Tracking the success of mobile apps remains more of an art than a science.
But comparisons and estimates are becoming more plausible thanks to new travel and transportation app indexes from App Annie, a Beijing-based mobile analytics company.
App Annie's statistics for downloads are cited by investment analysts more often than any other market research firm's data, though rival Onavo is favored when it comes to estimates of revenue and in-app purchases.
Helpfully, App Annie's new monthly travel indexes categorize apps by four subcategories: "travel aggregator", "hotel and lodging," "ground transportation", and "airlines".
These subcategories are much more systematically defined -- and thus make for fairer comparisons -- than the hodgepodge "travel and transportation" subcategories used by the Apple App Store and Google Play store.
The app stores tend to lump together the industry's best known travel apps with random travel-themed apps, such as currency convertors and packing list tools, while also separating user review sites like TripAdvisor from booking sites such as Skyscanner.
As a group, the three most downloaded travel apps in June in the US across Apple and Android's platforms were ground transportation tool Uber and the booking apps for Hotels.com and Expedia:
The most downloaded airline apps in June in the US across Android and Apple platforms were, in order: Delta, Southwest, United, American, US Airways, JetBlue, Alaska, Allegiant, British Airways, and Lufthansa.
Some context from App Annie:
"Among US carriers, June’s top 7 airlines by downloads exactly mirrored the top 7 airlines by domestic revenue passenger mile."
One question is if Virgin America will be able to break into the top 10 after its recent full redesign of its app.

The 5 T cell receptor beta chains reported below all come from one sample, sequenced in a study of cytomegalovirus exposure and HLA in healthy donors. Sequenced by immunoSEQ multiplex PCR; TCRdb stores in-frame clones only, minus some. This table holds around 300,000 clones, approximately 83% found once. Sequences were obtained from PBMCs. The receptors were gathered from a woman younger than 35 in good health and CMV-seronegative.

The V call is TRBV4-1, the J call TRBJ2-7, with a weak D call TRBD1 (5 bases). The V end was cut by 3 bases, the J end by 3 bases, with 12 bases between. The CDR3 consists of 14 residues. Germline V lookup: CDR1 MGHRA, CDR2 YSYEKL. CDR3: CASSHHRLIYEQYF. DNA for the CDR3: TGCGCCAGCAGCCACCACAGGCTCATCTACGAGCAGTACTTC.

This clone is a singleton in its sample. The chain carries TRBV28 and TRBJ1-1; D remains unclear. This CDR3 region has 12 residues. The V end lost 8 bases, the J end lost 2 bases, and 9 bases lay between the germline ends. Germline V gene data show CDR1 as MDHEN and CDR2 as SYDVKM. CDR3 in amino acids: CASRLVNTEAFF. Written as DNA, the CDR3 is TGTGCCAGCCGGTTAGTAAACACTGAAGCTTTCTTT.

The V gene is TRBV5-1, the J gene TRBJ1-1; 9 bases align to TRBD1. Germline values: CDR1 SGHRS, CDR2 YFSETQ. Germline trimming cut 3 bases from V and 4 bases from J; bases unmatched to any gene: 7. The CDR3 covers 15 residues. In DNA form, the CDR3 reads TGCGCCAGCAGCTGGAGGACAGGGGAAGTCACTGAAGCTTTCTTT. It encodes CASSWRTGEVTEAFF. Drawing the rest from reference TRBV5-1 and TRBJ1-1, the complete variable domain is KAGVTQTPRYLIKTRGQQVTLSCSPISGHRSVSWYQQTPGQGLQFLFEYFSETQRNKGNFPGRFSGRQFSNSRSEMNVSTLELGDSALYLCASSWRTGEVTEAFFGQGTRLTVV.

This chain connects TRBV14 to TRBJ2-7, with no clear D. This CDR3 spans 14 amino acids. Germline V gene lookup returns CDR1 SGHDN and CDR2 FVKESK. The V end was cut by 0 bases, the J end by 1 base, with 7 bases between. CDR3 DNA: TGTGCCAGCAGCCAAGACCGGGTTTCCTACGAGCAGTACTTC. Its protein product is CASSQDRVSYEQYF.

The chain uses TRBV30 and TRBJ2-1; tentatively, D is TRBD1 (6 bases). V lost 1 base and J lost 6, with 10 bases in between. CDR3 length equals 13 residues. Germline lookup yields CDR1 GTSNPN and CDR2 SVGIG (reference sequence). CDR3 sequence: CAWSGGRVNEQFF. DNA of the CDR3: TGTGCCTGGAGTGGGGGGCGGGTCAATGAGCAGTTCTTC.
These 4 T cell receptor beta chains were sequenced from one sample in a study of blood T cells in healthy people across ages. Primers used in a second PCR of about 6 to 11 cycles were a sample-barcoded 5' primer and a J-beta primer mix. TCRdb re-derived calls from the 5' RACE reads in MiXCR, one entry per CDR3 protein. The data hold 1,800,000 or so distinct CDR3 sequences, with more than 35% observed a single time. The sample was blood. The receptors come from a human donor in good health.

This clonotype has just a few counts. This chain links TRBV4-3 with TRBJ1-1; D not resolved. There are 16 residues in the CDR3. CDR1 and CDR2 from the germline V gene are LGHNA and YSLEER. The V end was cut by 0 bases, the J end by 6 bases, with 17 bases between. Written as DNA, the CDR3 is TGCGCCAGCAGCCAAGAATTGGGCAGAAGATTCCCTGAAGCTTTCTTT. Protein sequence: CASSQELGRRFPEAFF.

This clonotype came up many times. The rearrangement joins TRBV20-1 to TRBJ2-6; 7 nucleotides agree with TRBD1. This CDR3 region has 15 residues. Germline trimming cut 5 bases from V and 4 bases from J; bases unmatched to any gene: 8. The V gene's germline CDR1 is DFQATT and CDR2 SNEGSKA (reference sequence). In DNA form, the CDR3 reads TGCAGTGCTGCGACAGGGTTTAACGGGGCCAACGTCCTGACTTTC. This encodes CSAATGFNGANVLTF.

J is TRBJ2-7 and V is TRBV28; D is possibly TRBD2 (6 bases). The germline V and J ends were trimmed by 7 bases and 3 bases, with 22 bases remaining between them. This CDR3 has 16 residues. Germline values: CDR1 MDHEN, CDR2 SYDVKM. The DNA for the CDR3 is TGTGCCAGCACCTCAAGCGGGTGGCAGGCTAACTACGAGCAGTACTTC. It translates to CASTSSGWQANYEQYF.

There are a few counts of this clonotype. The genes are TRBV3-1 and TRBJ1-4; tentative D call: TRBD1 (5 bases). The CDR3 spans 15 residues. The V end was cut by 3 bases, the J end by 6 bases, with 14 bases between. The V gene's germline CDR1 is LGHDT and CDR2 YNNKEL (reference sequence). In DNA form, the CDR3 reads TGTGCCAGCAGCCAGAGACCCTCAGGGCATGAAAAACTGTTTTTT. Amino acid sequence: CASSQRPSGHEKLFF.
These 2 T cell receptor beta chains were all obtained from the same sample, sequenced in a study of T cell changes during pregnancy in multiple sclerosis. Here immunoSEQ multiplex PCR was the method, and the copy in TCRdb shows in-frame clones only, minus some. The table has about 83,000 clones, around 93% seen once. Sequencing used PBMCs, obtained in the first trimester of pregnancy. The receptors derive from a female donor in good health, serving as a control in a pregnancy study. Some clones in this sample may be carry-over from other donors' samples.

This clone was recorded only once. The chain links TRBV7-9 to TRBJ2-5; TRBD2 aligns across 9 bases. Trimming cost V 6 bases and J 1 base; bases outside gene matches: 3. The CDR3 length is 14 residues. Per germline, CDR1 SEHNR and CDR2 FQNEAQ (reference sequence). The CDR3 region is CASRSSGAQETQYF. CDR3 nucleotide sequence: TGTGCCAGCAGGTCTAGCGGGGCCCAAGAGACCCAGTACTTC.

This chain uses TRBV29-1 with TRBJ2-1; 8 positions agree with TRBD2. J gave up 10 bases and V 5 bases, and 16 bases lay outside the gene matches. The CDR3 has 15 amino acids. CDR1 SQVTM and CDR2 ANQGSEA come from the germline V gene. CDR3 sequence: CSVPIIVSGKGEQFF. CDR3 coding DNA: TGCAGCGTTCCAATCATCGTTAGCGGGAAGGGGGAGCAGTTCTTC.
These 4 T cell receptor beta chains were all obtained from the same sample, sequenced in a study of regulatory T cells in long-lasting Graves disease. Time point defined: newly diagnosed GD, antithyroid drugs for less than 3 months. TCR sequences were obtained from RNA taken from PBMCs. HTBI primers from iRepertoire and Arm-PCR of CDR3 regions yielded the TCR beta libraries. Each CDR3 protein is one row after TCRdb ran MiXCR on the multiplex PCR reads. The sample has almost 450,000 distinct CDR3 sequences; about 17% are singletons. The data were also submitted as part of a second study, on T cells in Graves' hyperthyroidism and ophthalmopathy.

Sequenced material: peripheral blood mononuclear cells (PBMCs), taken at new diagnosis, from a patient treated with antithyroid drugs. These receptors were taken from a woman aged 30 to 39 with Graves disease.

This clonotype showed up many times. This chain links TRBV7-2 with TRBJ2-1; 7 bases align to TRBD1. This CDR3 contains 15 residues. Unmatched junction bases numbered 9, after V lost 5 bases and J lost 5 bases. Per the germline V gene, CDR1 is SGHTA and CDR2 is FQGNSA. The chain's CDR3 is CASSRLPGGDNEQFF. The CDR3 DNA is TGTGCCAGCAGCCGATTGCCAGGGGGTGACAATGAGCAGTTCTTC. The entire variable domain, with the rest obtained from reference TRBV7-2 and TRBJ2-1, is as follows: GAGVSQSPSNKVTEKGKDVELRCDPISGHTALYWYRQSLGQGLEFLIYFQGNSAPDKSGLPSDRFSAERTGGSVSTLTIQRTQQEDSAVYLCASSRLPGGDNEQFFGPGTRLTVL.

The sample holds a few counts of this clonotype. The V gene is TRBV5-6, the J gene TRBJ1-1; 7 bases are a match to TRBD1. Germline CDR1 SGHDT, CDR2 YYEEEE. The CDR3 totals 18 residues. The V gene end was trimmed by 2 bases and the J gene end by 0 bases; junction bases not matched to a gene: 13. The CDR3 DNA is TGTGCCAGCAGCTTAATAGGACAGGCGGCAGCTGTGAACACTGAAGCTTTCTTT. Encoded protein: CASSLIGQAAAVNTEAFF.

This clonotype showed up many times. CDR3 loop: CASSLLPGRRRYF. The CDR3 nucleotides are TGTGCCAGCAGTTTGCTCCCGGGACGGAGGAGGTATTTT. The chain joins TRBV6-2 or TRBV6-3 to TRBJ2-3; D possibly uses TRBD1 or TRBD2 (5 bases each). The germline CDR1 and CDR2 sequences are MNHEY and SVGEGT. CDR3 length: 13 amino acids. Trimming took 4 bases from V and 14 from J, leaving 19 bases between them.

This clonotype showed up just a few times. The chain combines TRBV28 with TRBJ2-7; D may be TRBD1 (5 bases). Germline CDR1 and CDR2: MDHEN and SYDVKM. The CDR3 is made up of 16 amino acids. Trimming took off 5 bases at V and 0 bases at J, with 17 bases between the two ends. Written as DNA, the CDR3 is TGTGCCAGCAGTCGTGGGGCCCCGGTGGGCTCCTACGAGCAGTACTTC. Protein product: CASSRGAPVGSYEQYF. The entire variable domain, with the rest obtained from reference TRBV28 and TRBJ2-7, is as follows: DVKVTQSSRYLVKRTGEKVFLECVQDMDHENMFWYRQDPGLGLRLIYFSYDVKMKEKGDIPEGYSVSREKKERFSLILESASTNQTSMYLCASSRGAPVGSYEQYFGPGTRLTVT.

Note: "most downloaded in June" obviously doesn't mean most-downloaded of all time. United, for instance, claims 13 million downloads since launch.
Another caveat: While App Annie is the favorite source among investment analysts for measuring app downloads, it doesn’t have a great sense of which apps keep users engaged after the first day -- something that's more of relevance to travel companies.
Hotels & lodging
This sub-category includes apps published by hotel and lodging companies, including peer-to-peer lodging services. It does not include aggregators that search across multiple hotel and lodging companies -- though it curiously groups same-day booking apps like HotelTonight and WeHostels as aggregators.
The most downloaded hotels and lodging apps in the US in June were, in order: Airbnb, Marriott, HomeAway, Hilton, IHG, SPG, Choice, Dwellable, Best Western, and RCI (a timeshare platform).
The performance of Dwellable is impressive, given that its relative lack of funding and marketing resources (see Tnooz profile on Dwellable, here).
The most downloaded apps of travel aggregators in June in the US were, in order: Hotels.com, Expedia, TripAdvisor, Kayak, Priceline, HotelTonight, Orbitz, Booking.com, Hotwire, and CheapOair.
That's an impressive performance for HotelTonight, which is now beating the booking apps of household brand names Orbitz and Hotwire, though it would also be interesting to see it compared with hotel and lodging apps in the previous index.
Booking.com is a relatively new entry to the US market, and its position may advance in the tables later this year.
App Annie plans to update its travel rankings for each category every month.
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Virgin America website says bye-bye to booking wizard, hello to avatars